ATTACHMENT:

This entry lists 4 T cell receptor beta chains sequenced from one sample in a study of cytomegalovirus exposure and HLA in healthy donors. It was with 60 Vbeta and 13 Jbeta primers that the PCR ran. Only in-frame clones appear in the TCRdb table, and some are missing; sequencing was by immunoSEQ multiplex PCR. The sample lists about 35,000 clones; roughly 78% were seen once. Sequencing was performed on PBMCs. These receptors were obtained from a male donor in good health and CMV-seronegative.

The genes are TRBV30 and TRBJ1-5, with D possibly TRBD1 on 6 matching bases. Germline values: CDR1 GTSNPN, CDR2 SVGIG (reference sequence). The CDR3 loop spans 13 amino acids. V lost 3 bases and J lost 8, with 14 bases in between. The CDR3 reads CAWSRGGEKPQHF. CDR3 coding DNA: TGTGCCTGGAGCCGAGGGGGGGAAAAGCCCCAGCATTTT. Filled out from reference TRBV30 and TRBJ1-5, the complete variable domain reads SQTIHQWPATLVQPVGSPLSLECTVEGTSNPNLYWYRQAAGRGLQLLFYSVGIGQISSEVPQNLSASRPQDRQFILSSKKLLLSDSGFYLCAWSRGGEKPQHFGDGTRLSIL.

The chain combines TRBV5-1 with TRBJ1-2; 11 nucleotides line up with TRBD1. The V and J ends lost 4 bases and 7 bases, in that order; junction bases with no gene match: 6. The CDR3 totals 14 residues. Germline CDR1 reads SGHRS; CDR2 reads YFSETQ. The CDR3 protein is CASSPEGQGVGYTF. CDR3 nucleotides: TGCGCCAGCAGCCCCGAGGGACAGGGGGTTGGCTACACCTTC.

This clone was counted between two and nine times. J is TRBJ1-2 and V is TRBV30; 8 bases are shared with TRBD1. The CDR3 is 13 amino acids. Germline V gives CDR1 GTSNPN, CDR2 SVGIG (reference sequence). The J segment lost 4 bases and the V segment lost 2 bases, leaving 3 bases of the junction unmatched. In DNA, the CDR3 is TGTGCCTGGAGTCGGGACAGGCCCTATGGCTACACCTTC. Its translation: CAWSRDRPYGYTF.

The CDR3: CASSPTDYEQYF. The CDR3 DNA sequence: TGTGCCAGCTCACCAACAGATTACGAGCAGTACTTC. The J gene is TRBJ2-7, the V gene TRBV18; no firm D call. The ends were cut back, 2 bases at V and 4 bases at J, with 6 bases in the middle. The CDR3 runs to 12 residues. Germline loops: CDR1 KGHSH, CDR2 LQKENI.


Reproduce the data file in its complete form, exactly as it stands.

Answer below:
This entry lists 4 T cell receptor beta chains sequenced from one sample in a study of cytomegalovirus exposure and HLA in healthy donors. It was with 60 Vbeta and 13 Jbeta primers that the PCR ran. Only in-frame clones appear in the TCRdb table, and some are missing; sequencing was by immunoSEQ multiplex PCR. The sample lists about 35,000 clones; roughly 78% were seen once. Sequencing was performed on PBMCs. These receptors were obtained from a male donor in good health and CMV-seronegative.

The genes are TRBV30 and TRBJ1-5, with D possibly TRBD1 on 6 matching bases. Germline values: CDR1 GTSNPN, CDR2 SVGIG (reference sequence). The CDR3 loop spans 13 amino acids. V lost 3 bases and J lost 8, with 14 bases in between. The CDR3 reads CAWSRGGEKPQHF. CDR3 coding DNA: TGTGCCTGGAGCCGAGGGGGGGAAAAGCCCCAGCATTTT. Filled out from reference TRBV30 and TRBJ1-5, the complete variable domain reads SQTIHQWPATLVQPVGSPLSLECTVEGTSNPNLYWYRQAAGRGLQLLFYSVGIGQISSEVPQNLSASRPQDRQFILSSKKLLLSDSGFYLCAWSRGGEKPQHFGDGTRLSIL.

The chain combines TRBV5-1 with TRBJ1-2; 11 nucleotides line up with TRBD1. The V and J ends lost 4 bases and 7 bases, in that order; junction bases with no gene match: 6. The CDR3 totals 14 residues. Germline CDR1 reads SGHRS; CDR2 reads YFSETQ. The CDR3 protein is CASSPEGQGVGYTF. CDR3 nucleotides: TGCGCCAGCAGCCCCGAGGGACAGGGGGTTGGCTACACCTTC.

This clone was counted between two and nine times. J is TRBJ1-2 and V is TRBV30; 8 bases are shared with TRBD1. The CDR3 is 13 amino acids. Germline V gives CDR1 GTSNPN, CDR2 SVGIG (reference sequence). The J segment lost 4 bases and the V segment lost 2 bases, leaving 3 bases of the junction unmatched. In DNA, the CDR3 is TGTGCCTGGAGTCGGGACAGGCCCTATGGCTACACCTTC. Its translation: CAWSRDRPYGYTF.

The CDR3: CASSPTDYEQYF. The CDR3 DNA sequence: TGTGCCAGCTCACCAACAGATTACGAGCAGTACTTC. The J gene is TRBJ2-7, the V gene TRBV18; no firm D call. The ends were cut back, 2 bases at V and 4 bases at J, with 6 bases in the middle. The CDR3 runs to 12 residues. Germline loops: CDR1 KGHSH, CDR2 LQKENI.